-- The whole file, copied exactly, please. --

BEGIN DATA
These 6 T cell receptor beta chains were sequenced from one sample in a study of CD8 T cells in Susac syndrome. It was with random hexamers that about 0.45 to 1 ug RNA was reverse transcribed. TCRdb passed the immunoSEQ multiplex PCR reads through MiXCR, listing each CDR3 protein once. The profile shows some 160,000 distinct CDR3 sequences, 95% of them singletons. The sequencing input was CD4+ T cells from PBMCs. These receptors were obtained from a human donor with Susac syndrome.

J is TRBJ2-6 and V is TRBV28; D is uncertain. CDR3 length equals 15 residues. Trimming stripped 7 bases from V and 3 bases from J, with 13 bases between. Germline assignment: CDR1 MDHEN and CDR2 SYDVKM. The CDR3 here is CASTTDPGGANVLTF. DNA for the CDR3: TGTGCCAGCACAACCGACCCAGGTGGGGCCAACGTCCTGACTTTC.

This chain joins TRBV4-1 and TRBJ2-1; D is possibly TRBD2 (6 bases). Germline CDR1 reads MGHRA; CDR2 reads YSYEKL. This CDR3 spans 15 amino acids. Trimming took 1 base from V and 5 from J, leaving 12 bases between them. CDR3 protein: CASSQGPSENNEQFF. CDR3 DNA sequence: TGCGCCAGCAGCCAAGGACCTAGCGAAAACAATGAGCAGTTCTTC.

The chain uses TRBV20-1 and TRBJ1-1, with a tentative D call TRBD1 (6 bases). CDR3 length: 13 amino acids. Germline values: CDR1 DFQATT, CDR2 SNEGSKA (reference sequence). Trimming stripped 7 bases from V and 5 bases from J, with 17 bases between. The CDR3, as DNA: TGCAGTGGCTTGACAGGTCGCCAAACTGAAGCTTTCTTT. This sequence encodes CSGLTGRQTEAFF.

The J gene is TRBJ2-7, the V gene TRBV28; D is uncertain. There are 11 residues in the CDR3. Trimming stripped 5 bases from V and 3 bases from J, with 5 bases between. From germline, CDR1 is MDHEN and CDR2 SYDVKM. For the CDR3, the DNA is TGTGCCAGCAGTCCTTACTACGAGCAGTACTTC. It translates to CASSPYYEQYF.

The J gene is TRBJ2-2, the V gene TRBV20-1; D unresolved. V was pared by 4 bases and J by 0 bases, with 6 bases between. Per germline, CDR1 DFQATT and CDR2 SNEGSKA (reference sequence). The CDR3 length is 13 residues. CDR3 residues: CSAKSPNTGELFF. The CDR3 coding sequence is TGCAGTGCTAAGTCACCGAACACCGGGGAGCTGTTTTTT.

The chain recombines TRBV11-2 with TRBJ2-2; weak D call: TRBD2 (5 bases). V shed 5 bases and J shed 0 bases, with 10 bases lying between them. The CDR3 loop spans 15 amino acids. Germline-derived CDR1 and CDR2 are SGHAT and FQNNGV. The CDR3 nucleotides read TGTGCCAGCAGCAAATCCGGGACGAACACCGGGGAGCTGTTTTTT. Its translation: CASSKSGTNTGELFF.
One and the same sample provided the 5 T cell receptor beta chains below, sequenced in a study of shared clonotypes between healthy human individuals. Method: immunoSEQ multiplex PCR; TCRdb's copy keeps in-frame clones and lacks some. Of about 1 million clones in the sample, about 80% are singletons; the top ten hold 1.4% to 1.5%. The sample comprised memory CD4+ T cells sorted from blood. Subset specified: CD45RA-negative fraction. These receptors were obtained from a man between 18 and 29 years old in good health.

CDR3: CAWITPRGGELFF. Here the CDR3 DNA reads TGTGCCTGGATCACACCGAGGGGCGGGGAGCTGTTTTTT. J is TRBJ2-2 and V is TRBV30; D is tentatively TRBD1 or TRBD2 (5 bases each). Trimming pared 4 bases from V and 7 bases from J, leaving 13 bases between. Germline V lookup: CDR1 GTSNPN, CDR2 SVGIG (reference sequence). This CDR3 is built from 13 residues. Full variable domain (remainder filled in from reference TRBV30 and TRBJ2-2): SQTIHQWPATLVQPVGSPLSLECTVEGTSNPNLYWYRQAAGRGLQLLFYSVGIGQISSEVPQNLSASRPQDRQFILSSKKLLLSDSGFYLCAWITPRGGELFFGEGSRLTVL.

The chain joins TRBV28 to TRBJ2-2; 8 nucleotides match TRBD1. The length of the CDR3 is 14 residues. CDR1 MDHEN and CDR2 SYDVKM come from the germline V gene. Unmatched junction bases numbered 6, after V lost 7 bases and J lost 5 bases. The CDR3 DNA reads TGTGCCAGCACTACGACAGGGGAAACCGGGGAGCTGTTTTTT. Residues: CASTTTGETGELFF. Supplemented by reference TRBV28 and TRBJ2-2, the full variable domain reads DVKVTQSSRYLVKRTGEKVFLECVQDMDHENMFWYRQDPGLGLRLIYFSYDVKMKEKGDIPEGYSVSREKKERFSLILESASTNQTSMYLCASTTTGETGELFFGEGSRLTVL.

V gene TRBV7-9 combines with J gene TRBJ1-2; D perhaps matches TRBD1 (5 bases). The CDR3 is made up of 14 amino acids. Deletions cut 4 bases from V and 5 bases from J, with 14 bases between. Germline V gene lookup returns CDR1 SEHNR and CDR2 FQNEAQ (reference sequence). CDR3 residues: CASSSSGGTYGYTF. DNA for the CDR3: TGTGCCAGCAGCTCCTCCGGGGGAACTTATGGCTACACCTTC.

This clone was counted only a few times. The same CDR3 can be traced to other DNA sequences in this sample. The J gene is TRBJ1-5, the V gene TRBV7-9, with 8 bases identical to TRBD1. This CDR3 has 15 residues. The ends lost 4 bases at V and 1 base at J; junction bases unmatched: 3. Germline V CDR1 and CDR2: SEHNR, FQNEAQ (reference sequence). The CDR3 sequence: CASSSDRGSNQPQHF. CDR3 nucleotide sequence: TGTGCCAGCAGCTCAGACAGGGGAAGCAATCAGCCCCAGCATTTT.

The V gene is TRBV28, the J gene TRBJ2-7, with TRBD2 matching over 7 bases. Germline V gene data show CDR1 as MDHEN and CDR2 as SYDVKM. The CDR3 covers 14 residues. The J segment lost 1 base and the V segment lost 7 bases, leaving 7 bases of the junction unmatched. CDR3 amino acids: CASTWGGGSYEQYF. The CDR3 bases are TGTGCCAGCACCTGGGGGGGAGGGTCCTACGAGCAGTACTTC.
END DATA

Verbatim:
These 6 T cell receptor beta chains were sequenced from one sample in a study of CD8 T cells in Susac syndrome. It was with random hexamers that about 0.45 to 1 ug RNA was reverse transcribed. TCRdb passed the immunoSEQ multiplex PCR reads through MiXCR, listing each CDR3 protein once. The profile shows some 160,000 distinct CDR3 sequences, 95% of them singletons. The sequencing input was CD4+ T cells from PBMCs. These receptors were obtained from a human donor with Susac syndrome.

J is TRBJ2-6 and V is TRBV28; D is uncertain. CDR3 length equals 15 residues. Trimming stripped 7 bases from V and 3 bases from J, with 13 bases between. Germline assignment: CDR1 MDHEN and CDR2 SYDVKM. The CDR3 here is CASTTDPGGANVLTF. DNA for the CDR3: TGTGCCAGCACAACCGACCCAGGTGGGGCCAACGTCCTGACTTTC.

This chain joins TRBV4-1 and TRBJ2-1; D is possibly TRBD2 (6 bases). Germline CDR1 reads MGHRA; CDR2 reads YSYEKL. This CDR3 spans 15 amino acids. Trimming took 1 base from V and 5 from J, leaving 12 bases between them. CDR3 protein: CASSQGPSENNEQFF. CDR3 DNA sequence: TGCGCCAGCAGCCAAGGACCTAGCGAAAACAATGAGCAGTTCTTC.

The chain uses TRBV20-1 and TRBJ1-1, with a tentative D call TRBD1 (6 bases). CDR3 length: 13 amino acids. Germline values: CDR1 DFQATT, CDR2 SNEGSKA (reference sequence). Trimming stripped 7 bases from V and 5 bases from J, with 17 bases between. The CDR3, as DNA: TGCAGTGGCTTGACAGGTCGCCAAACTGAAGCTTTCTTT. This sequence encodes CSGLTGRQTEAFF.

The J gene is TRBJ2-7, the V gene TRBV28; D is uncertain. There are 11 residues in the CDR3. Trimming stripped 5 bases from V and 3 bases from J, with 5 bases between. From germline, CDR1 is MDHEN and CDR2 SYDVKM. For the CDR3, the DNA is TGTGCCAGCAGTCCTTACTACGAGCAGTACTTC. It translates to CASSPYYEQYF.

The J gene is TRBJ2-2, the V gene TRBV20-1; D unresolved. V was pared by 4 bases and J by 0 bases, with 6 bases between. Per germline, CDR1 DFQATT and CDR2 SNEGSKA (reference sequence). The CDR3 length is 13 residues. CDR3 residues: CSAKSPNTGELFF. The CDR3 coding sequence is TGCAGTGCTAAGTCACCGAACACCGGGGAGCTGTTTTTT.

The chain recombines TRBV11-2 with TRBJ2-2; weak D call: TRBD2 (5 bases). V shed 5 bases and J shed 0 bases, with 10 bases lying between them. The CDR3 loop spans 15 amino acids. Germline-derived CDR1 and CDR2 are SGHAT and FQNNGV. The CDR3 nucleotides read TGTGCCAGCAGCAAATCCGGGACGAACACCGGGGAGCTGTTTTTT. Its translation: CASSKSGTNTGELFF.
One and the same sample provided the 5 T cell receptor beta chains below, sequenced in a study of shared clonotypes between healthy human individuals. Method: immunoSEQ multiplex PCR; TCRdb's copy keeps in-frame clones and lacks some. Of about 1 million clones in the sample, about 80% are singletons; the top ten hold 1.4% to 1.5%. The sample comprised memory CD4+ T cells sorted from blood. Subset specified: CD45RA-negative fraction. These receptors were obtained from a man between 18 and 29 years old in good health.

CDR3: CAWITPRGGELFF. Here the CDR3 DNA reads TGTGCCTGGATCACACCGAGGGGCGGGGAGCTGTTTTTT. J is TRBJ2-2 and V is TRBV30; D is tentatively TRBD1 or TRBD2 (5 bases each). Trimming pared 4 bases from V and 7 bases from J, leaving 13 bases between. Germline V lookup: CDR1 GTSNPN, CDR2 SVGIG (reference sequence). This CDR3 is built from 13 residues. Full variable domain (remainder filled in from reference TRBV30 and TRBJ2-2): SQTIHQWPATLVQPVGSPLSLECTVEGTSNPNLYWYRQAAGRGLQLLFYSVGIGQISSEVPQNLSASRPQDRQFILSSKKLLLSDSGFYLCAWITPRGGELFFGEGSRLTVL.

The chain joins TRBV28 to TRBJ2-2; 8 nucleotides match TRBD1. The length of the CDR3 is 14 residues. CDR1 MDHEN and CDR2 SYDVKM come from the germline V gene. Unmatched junction bases numbered 6, after V lost 7 bases and J lost 5 bases. The CDR3 DNA reads TGTGCCAGCACTACGACAGGGGAAACCGGGGAGCTGTTTTTT. Residues: CASTTTGETGELFF. Supplemented by reference TRBV28 and TRBJ2-2, the full variable domain reads DVKVTQSSRYLVKRTGEKVFLECVQDMDHENMFWYRQDPGLGLRLIYFSYDVKMKEKGDIPEGYSVSREKKERFSLILESASTNQTSMYLCASTTTGETGELFFGEGSRLTVL.

V gene TRBV7-9 combines with J gene TRBJ1-2; D perhaps matches TRBD1 (5 bases). The CDR3 is made up of 14 amino acids. Deletions cut 4 bases from V and 5 bases from J, with 14 bases between. Germline V gene lookup returns CDR1 SEHNR and CDR2 FQNEAQ (reference sequence). CDR3 residues: CASSSSGGTYGYTF. DNA for the CDR3: TGTGCCAGCAGCTCCTCCGGGGGAACTTATGGCTACACCTTC.

This clone was counted only a few times. The same CDR3 can be traced to other DNA sequences in this sample. The J gene is TRBJ1-5, the V gene TRBV7-9, with 8 bases identical to TRBD1. This CDR3 has 15 residues. The ends lost 4 bases at V and 1 base at J; junction bases unmatched: 3. Germline V CDR1 and CDR2: SEHNR, FQNEAQ (reference sequence). The CDR3 sequence: CASSSDRGSNQPQHF. CDR3 nucleotide sequence: TGTGCCAGCAGCTCAGACAGGGGAAGCAATCAGCCCCAGCATTTT.

The V gene is TRBV28, the J gene TRBJ2-7, with TRBD2 matching over 7 bases. Germline V gene data show CDR1 as MDHEN and CDR2 as SYDVKM. The CDR3 covers 14 residues. The J segment lost 1 base and the V segment lost 7 bases, leaving 7 bases of the junction unmatched. CDR3 amino acids: CASTWGGGSYEQYF. The CDR3 bases are TGTGCCAGCACCTGGGGGGGAGGGTCCTACGAGCAGTACTTC.